In contrast, the Free State was established the basis that civilian leadership was paramount over the Army.

When Michael Collins took over as Chief of Staff of the Army, he handed over his position as President of the Executive Council to WT Cosgrave. Even when Michael Collins himself was killed in action in August 1922, there was a seamless transition of responsibilities.

Soon, as a result of intensive recruitment, the National Army would have a huge numerical advantage over the Anti Treaty side.

Why was the Free State able to recruit so many troops, so quickly?

Only a small proportion of the population had been involved in War of Independence, and not everybody had voted for Sinn Fein in the 1918 Election. This left a large pool from which soldiers could be recruited by the National Army. The National Army was also able to recruit among those that were unemployed, including those who had fought in the Great War.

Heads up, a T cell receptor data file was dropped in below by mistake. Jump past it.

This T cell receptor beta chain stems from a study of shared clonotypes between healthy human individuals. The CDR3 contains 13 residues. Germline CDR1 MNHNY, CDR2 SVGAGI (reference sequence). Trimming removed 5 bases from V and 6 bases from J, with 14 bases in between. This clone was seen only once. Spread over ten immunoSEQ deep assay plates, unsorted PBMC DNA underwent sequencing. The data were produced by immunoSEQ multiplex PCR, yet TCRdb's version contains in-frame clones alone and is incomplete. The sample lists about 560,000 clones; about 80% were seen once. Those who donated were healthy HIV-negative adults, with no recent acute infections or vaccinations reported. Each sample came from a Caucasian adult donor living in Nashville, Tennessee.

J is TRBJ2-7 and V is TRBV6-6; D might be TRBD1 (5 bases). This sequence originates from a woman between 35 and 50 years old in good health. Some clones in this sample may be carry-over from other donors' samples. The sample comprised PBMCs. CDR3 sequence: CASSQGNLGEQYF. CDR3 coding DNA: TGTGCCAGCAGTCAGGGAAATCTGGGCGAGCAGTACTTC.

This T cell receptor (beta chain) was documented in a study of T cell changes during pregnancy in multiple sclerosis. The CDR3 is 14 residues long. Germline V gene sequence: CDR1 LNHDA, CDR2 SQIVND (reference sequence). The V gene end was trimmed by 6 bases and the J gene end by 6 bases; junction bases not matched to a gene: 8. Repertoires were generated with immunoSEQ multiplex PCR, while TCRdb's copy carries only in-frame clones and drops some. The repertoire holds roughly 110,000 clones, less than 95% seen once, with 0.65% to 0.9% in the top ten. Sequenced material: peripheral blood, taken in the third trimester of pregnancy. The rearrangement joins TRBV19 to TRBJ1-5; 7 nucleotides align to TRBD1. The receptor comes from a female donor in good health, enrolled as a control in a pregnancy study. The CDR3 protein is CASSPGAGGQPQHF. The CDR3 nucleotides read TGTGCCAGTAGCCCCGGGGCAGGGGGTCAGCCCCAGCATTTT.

This was a brutal and cruel civil war. The anti Treaty forces wanted to bankrupt the Free State by blowing up its infrastructure. One such plan was to blow up all the road and rail bridges leading to and from Dublin. This was a failure and numerous  anti Treaty prisoners were taken.

This book gives an account of the execution without trial of anti Treaty soldiers. Some of these executions were part of a planned campaign to intimidate the opponents of the Treaty  and get them to give up their armed resistance to it. The policy on executions without trial may have shortened the civil war, but it undermined the case that the Free State was fighting. It was hard to justify and no one was held to account for it.